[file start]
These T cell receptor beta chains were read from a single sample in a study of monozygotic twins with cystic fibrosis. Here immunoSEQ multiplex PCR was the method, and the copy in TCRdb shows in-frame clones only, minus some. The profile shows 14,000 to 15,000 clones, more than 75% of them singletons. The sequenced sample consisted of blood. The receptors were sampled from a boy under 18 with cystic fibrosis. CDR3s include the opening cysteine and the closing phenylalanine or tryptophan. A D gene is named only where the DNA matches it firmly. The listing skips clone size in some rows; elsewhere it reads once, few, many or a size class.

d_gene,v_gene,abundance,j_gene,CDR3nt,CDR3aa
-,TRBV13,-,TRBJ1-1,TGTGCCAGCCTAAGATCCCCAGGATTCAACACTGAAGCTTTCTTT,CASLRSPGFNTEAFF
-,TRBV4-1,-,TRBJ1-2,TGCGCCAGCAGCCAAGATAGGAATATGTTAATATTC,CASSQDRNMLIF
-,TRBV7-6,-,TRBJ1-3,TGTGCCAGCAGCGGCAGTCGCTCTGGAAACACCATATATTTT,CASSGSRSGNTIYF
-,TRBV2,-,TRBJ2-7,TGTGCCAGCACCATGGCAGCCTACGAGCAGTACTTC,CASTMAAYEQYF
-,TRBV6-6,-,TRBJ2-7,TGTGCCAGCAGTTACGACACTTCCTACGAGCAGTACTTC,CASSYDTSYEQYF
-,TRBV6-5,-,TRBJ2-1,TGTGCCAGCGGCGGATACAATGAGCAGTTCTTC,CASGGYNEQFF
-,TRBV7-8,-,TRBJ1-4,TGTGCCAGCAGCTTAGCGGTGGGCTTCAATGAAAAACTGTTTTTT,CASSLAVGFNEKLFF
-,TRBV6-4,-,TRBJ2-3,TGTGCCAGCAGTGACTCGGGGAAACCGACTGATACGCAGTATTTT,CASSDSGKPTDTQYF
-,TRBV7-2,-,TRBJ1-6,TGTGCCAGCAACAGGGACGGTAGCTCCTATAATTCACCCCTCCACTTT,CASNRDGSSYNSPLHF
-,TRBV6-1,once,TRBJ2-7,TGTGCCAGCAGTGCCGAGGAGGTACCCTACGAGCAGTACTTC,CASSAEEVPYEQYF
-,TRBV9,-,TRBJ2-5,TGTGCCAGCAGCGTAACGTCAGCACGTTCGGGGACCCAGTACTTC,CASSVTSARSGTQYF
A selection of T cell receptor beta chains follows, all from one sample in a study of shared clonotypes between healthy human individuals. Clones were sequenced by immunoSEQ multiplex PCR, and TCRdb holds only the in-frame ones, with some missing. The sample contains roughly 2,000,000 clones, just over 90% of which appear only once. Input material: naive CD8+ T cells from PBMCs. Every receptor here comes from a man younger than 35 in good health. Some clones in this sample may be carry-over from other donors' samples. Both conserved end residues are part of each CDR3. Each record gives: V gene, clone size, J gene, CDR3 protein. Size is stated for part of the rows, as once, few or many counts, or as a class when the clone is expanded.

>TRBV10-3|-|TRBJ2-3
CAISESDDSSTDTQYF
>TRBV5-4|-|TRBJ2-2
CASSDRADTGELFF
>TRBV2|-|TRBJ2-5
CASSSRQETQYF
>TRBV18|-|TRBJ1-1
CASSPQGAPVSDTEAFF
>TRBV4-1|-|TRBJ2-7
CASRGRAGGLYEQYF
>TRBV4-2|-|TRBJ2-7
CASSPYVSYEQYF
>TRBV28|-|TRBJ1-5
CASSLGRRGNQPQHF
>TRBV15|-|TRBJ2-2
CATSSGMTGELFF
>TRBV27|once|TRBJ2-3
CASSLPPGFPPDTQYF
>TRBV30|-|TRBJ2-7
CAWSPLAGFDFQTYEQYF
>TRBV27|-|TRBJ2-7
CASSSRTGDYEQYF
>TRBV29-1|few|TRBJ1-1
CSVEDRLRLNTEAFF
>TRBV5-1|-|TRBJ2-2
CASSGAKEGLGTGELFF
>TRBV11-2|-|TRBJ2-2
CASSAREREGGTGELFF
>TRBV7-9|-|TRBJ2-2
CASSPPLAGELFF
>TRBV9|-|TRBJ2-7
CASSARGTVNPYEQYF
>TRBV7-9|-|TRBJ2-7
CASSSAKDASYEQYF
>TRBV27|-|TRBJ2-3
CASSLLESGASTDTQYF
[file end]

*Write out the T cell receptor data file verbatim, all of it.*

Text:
These T cell receptor beta chains were read from a single sample in a study of monozygotic twins with cystic fibrosis. Here immunoSEQ multiplex PCR was the method, and the copy in TCRdb shows in-frame clones only, minus some. The profile shows 14,000 to 15,000 clones, more than 75% of them singletons. The sequenced sample consisted of blood. The receptors were sampled from a boy under 18 with cystic fibrosis. CDR3s include the opening cysteine and the closing phenylalanine or tryptophan. A D gene is named only where the DNA matches it firmly. The listing skips clone size in some rows; elsewhere it reads once, few, many or a size class.

d_gene,v_gene,abundance,j_gene,CDR3nt,CDR3aa
-,TRBV13,-,TRBJ1-1,TGTGCCAGCCTAAGATCCCCAGGATTCAACACTGAAGCTTTCTTT,CASLRSPGFNTEAFF
-,TRBV4-1,-,TRBJ1-2,TGCGCCAGCAGCCAAGATAGGAATATGTTAATATTC,CASSQDRNMLIF
-,TRBV7-6,-,TRBJ1-3,TGTGCCAGCAGCGGCAGTCGCTCTGGAAACACCATATATTTT,CASSGSRSGNTIYF
-,TRBV2,-,TRBJ2-7,TGTGCCAGCACCATGGCAGCCTACGAGCAGTACTTC,CASTMAAYEQYF
-,TRBV6-6,-,TRBJ2-7,TGTGCCAGCAGTTACGACACTTCCTACGAGCAGTACTTC,CASSYDTSYEQYF
-,TRBV6-5,-,TRBJ2-1,TGTGCCAGCGGCGGATACAATGAGCAGTTCTTC,CASGGYNEQFF
-,TRBV7-8,-,TRBJ1-4,TGTGCCAGCAGCTTAGCGGTGGGCTTCAATGAAAAACTGTTTTTT,CASSLAVGFNEKLFF
-,TRBV6-4,-,TRBJ2-3,TGTGCCAGCAGTGACTCGGGGAAACCGACTGATACGCAGTATTTT,CASSDSGKPTDTQYF
-,TRBV7-2,-,TRBJ1-6,TGTGCCAGCAACAGGGACGGTAGCTCCTATAATTCACCCCTCCACTTT,CASNRDGSSYNSPLHF
-,TRBV6-1,once,TRBJ2-7,TGTGCCAGCAGTGCCGAGGAGGTACCCTACGAGCAGTACTTC,CASSAEEVPYEQYF
-,TRBV9,-,TRBJ2-5,TGTGCCAGCAGCGTAACGTCAGCACGTTCGGGGACCCAGTACTTC,CASSVTSARSGTQYF
A selection of T cell receptor beta chains follows, all from one sample in a study of shared clonotypes between healthy human individuals. Clones were sequenced by immunoSEQ multiplex PCR, and TCRdb holds only the in-frame ones, with some missing. The sample contains roughly 2,000,000 clones, just over 90% of which appear only once. Input material: naive CD8+ T cells from PBMCs. Every receptor here comes from a man younger than 35 in good health. Some clones in this sample may be carry-over from other donors' samples. Both conserved end residues are part of each CDR3. Each record gives: V gene, clone size, J gene, CDR3 protein. Size is stated for part of the rows, as once, few or many counts, or as a class when the clone is expanded.

>TRBV10-3|-|TRBJ2-3
CAISESDDSSTDTQYF
>TRBV5-4|-|TRBJ2-2
CASSDRADTGELFF
>TRBV2|-|TRBJ2-5
CASSSRQETQYF
>TRBV18|-|TRBJ1-1
CASSPQGAPVSDTEAFF
>TRBV4-1|-|TRBJ2-7
CASRGRAGGLYEQYF
>TRBV4-2|-|TRBJ2-7
CASSPYVSYEQYF
>TRBV28|-|TRBJ1-5
CASSLGRRGNQPQHF
>TRBV15|-|TRBJ2-2
CATSSGMTGELFF
>TRBV27|once|TRBJ2-3
CASSLPPGFPPDTQYF
>TRBV30|-|TRBJ2-7
CAWSPLAGFDFQTYEQYF
>TRBV27|-|TRBJ2-7
CASSSRTGDYEQYF
>TRBV29-1|few|TRBJ1-1
CSVEDRLRLNTEAFF
>TRBV5-1|-|TRBJ2-2
CASSGAKEGLGTGELFF
>TRBV11-2|-|TRBJ2-2
CASSAREREGGTGELFF
>TRBV7-9|-|TRBJ2-2
CASSPPLAGELFF
>TRBV9|-|TRBJ2-7
CASSARGTVNPYEQYF
>TRBV7-9|-|TRBJ2-7
CASSSAKDASYEQYF
>TRBV27|-|TRBJ2-3
CASSLLESGASTDTQYF